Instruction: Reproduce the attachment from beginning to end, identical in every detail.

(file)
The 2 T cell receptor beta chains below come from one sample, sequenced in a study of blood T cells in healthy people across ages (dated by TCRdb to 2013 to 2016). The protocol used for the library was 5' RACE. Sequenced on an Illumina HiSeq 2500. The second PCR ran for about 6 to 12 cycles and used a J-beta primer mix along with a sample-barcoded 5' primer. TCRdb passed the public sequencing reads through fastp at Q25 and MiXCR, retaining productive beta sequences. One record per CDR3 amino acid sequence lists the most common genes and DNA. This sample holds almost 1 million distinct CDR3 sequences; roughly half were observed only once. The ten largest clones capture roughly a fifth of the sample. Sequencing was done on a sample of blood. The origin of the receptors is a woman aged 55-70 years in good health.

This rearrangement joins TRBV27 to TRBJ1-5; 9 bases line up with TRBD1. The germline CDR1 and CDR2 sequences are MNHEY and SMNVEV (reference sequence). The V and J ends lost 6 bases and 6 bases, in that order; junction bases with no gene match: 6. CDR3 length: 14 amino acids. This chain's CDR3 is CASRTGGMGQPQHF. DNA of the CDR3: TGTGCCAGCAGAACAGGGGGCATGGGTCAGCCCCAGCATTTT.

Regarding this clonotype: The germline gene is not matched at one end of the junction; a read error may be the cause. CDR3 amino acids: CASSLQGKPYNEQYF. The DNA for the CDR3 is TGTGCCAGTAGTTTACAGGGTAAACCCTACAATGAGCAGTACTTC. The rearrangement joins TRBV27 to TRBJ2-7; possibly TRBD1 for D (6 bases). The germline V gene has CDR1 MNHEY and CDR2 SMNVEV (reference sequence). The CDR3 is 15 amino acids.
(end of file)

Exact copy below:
The 2 T cell receptor beta chains below come from one sample, sequenced in a study of blood T cells in healthy people across ages (dated by TCRdb to 2013 to 2016). The protocol used for the library was 5' RACE. Sequenced on an Illumina HiSeq 2500. The second PCR ran for about 6 to 12 cycles and used a J-beta primer mix along with a sample-barcoded 5' primer. TCRdb passed the public sequencing reads through fastp at Q25 and MiXCR, retaining productive beta sequences. One record per CDR3 amino acid sequence lists the most common genes and DNA. This sample holds almost 1 million distinct CDR3 sequences; roughly half were observed only once. The ten largest clones capture roughly a fifth of the sample. Sequencing was done on a sample of blood. The origin of the receptors is a woman aged 55-70 years in good health.

This rearrangement joins TRBV27 to TRBJ1-5; 9 bases line up with TRBD1. The germline CDR1 and CDR2 sequences are MNHEY and SMNVEV (reference sequence). The V and J ends lost 6 bases and 6 bases, in that order; junction bases with no gene match: 6. CDR3 length: 14 amino acids. This chain's CDR3 is CASRTGGMGQPQHF. DNA of the CDR3: TGTGCCAGCAGAACAGGGGGCATGGGTCAGCCCCAGCATTTT.

Regarding this clonotype: The germline gene is not matched at one end of the junction; a read error may be the cause. CDR3 amino acids: CASSLQGKPYNEQYF. The DNA for the CDR3 is TGTGCCAGTAGTTTACAGGGTAAACCCTACAATGAGCAGTACTTC. The rearrangement joins TRBV27 to TRBJ2-7; possibly TRBD1 for D (6 bases). The germline V gene has CDR1 MNHEY and CDR2 SMNVEV (reference sequence). The CDR3 is 15 amino acids.